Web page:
Even before the kookaburra, Leo and I agreed it was the best trip to the Zoo ever. We'd taken the left-hand option to the Kiwi House on entry. Quite often you can go in there and not see a damn thing, but yesterday morning there were two fat, sleek, symbolic birds -- one the size of a rugby ball -- busily poking their way through the litter. It was very cool.
From there, we moved on to the new tiger enclosure, where one beast was reclining right up against the glass, a centimetre away from some cooing toddlers. It was quite an amazing sight, especially when the big cat yawned and exposed those fearsome incisors. There were visible harblz. (I'd post a picture, but my phone won't mount via USB and I can't be arsed bluetoothing the files over right now.)
Next was the Aussie zone, where it turned out to be lorikeet brunch time. We held little pottles of Complan in our hands and the brightly-coloured birds swooped down and perched on our hands to scoff and push each other around.
We thought that was great. And then, as we tarried briefly in front of the kookaburra's cage, a zookeeper came in with a young, slightly nervous-looking trainee. She handed him a dead white mouse, by the tail.
"Just hold it out at arm's length," she said.
In the blink of an eye, the kookaburra swept from its perch at the back of the cage and, in one blinding arc, snatched the mouse and landed again, announcing its haul with a wild fanfare of hooting.
We cheered and clapped. That was choice.
The zoo trip had been a spur of the moment thing. I realised that I've spent so much time rushing away to talk to interesting people lately that it was time Leo and I had some time together.
That meant passing up the chance for more lively conversation at an impromptu lunch in Westhaven, where a fun group had assembled to shoot the breeze. But sometimes, networking takes a back seat …
Among those people I didn't catch up with at lunch was Julie Starr, who I met last week at Webstock. She returned home to New Zealand last year after a high-profile role as "chief change agent" for the Telegraph Media Group's multimedia newsroom in London. She was closely involved with the development of the award-winning My Telegraph service, which allows readers to have their own blogs on the newspaper's website. She is now teaching at AUT (good catch!) has a really interesting blog on future-of-news issues called The Evolving Newsroom.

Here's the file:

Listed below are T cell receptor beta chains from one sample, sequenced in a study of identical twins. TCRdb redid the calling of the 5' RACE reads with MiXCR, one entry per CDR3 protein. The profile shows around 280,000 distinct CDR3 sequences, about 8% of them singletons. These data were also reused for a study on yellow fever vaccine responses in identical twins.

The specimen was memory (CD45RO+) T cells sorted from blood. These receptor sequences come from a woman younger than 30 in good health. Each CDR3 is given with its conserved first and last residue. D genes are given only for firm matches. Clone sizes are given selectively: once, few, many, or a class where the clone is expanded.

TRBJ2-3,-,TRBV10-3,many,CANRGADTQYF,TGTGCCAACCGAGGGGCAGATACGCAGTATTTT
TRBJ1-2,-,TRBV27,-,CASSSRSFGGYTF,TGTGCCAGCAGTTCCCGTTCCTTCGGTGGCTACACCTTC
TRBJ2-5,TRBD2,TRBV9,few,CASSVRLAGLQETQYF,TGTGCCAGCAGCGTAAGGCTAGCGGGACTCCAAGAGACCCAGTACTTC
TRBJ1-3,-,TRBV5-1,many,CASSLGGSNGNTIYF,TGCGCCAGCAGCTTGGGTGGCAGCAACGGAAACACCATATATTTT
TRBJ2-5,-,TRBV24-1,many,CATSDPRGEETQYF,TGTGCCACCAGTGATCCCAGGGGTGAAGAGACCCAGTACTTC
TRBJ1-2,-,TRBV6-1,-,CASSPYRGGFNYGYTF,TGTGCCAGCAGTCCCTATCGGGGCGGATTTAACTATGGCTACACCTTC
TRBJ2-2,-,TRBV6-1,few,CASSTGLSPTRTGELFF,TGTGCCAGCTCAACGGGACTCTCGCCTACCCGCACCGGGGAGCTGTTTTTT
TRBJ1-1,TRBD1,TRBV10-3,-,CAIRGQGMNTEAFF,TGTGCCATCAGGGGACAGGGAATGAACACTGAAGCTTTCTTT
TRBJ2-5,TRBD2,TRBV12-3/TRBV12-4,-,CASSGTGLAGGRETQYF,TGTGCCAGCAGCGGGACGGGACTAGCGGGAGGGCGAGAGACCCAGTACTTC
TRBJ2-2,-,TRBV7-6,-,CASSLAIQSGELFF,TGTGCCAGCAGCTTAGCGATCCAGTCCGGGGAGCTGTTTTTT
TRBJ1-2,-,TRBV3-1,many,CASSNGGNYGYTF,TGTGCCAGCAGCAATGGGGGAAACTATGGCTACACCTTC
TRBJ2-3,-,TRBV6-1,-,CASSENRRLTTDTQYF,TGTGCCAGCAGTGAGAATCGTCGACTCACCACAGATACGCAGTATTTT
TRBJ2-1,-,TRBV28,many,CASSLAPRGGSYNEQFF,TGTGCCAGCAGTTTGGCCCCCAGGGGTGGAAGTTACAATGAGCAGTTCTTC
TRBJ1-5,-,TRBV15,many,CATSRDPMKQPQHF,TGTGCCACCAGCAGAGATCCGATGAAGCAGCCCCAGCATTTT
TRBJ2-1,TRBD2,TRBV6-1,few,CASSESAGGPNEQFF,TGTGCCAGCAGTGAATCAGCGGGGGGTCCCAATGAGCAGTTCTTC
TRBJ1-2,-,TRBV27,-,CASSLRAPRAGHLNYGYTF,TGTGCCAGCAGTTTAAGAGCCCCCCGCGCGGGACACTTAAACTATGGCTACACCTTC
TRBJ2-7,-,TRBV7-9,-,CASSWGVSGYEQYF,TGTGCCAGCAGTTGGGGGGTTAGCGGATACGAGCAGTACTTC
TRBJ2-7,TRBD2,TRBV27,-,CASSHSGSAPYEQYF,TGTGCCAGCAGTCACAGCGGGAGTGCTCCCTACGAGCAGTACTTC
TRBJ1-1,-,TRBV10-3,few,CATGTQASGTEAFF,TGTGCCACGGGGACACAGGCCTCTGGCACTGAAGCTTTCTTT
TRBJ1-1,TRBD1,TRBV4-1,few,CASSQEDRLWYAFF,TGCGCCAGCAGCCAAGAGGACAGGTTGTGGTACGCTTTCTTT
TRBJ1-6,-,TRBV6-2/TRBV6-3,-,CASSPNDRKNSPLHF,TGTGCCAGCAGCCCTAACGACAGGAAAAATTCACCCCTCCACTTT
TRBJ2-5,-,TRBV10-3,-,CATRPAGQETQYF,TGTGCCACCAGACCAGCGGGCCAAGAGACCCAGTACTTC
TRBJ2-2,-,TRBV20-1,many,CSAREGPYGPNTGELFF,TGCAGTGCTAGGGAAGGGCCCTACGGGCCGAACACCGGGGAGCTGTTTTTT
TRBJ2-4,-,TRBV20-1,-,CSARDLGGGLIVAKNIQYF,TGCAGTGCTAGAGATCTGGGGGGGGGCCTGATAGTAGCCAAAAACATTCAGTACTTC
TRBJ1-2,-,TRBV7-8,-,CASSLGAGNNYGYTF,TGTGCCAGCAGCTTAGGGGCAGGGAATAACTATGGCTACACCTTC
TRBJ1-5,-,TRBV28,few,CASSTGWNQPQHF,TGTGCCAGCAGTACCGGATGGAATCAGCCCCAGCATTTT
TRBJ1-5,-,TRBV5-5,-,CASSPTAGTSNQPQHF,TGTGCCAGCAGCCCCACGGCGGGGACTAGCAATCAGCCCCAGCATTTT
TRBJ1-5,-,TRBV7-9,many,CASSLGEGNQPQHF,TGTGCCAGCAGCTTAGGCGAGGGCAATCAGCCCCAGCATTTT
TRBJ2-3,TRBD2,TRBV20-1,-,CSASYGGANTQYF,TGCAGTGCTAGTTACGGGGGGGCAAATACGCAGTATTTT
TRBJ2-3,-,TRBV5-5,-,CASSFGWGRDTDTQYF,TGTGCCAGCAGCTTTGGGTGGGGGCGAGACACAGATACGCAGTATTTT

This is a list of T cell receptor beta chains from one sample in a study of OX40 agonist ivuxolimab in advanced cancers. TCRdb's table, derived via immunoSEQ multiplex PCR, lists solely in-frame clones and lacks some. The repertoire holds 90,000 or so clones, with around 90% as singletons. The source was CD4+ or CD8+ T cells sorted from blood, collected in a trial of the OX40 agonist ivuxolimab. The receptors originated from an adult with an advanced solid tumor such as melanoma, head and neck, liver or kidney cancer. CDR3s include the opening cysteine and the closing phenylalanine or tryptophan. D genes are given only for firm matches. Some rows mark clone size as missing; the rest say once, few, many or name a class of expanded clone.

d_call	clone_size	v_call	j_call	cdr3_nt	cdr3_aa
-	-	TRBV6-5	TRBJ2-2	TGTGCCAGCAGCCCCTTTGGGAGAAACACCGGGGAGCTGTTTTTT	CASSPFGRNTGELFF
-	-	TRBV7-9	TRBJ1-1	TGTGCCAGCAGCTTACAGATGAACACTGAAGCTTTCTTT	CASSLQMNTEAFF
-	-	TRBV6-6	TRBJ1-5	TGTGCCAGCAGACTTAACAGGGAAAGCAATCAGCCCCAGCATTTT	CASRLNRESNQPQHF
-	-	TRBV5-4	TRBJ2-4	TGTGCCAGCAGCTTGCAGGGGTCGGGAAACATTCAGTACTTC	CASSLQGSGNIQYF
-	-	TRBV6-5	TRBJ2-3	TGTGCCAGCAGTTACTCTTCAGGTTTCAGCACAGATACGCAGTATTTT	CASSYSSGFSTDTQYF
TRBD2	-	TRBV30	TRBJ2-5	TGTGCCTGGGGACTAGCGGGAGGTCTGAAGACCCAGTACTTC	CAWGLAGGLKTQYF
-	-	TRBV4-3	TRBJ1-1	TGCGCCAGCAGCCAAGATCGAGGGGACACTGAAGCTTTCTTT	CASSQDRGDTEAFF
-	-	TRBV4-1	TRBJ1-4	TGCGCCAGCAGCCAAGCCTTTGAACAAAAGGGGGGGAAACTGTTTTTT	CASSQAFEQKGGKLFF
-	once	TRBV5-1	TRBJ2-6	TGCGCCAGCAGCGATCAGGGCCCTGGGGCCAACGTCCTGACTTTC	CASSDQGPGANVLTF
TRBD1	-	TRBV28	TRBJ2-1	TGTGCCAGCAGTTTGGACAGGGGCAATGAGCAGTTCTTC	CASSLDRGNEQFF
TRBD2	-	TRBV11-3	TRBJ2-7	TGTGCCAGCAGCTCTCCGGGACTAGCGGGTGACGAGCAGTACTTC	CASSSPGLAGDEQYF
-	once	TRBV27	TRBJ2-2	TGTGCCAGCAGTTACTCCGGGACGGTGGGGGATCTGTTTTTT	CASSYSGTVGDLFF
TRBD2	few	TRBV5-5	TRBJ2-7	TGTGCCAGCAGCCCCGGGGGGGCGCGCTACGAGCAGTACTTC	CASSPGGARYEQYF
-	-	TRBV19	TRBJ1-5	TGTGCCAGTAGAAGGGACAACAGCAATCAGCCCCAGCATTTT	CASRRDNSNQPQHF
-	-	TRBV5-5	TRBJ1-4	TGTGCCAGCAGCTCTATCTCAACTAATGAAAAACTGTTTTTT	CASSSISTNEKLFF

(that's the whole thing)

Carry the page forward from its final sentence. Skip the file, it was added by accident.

Also blogging on the news, albeit in a rather different style, is a person unknown at TVNewsNews. The blog is busy and energetic and it's in my feeds now -- but some spellchecking would be an enhancement.
Also new: a whole cluster of blogs on GayNZ, including those by longtime commentator Craig Young and my friend David Herkt.
And it just keeps coming: I've thought for a long time that the libraries and archives sector needed to find some blogging voices, and it turns out that the National Library has launched several of them. Courtney Johnston sent me this list:
This is run by our web development / tech people (including me). We write about things we're doing / looking at / interested in. we have quite a diverse range of people, so it runs the gamut, from web writing to metadata. There's also a weekly feature called The Source: one of our Information Advisors posts a weekly round-up of interesting-for-libraries news on the web that gets posted to our staff intranet, so we decided it would be great it we could share that love with the people.
This is (secretly) the blog I'm proudest of, because the staff who work on it have upskilled so fast and are so passionate about it. The Library has 14 School Services centres around NZ (many of which are only 1 or 2 people). They work with teachers and school librarians, providing advice and training and resources. On Create Readers they write short reviews of books for various age groups, curriculum areas etc, and also post ideas to get - and keep - kids reading, on- and off-line.
This is our newest blog, and while we run it, the content is written by Michele Leggott, the recently-appointed Poet Laureate. I'm really thrilled she's doing this with us - I think it adds a new dimension to the way she can communicate with the public, plus hooking into the wider national and international poetry blogging community. The blog was launched just before the death of Hone Tuwhare, and Michele was able to collect and post poems and tributes to Hone from many other writers.
Also, a couple of blogs that have been around for a while, but you may not have seen them: departing APN Digital dude Gordon White has SmallScreens ("helping screenwriters navigate new media") and Ryan Sproull's Born on State Highway One, because it's unofficially the 84th most popular blog in New Zealand and that has to mean something.
Takeaway message: that there's a lot more to the form than ideologically binary political commentary.
And finally, Leo is back with some more YouTube clips that have taken his fancy lately. Feel free to say hi.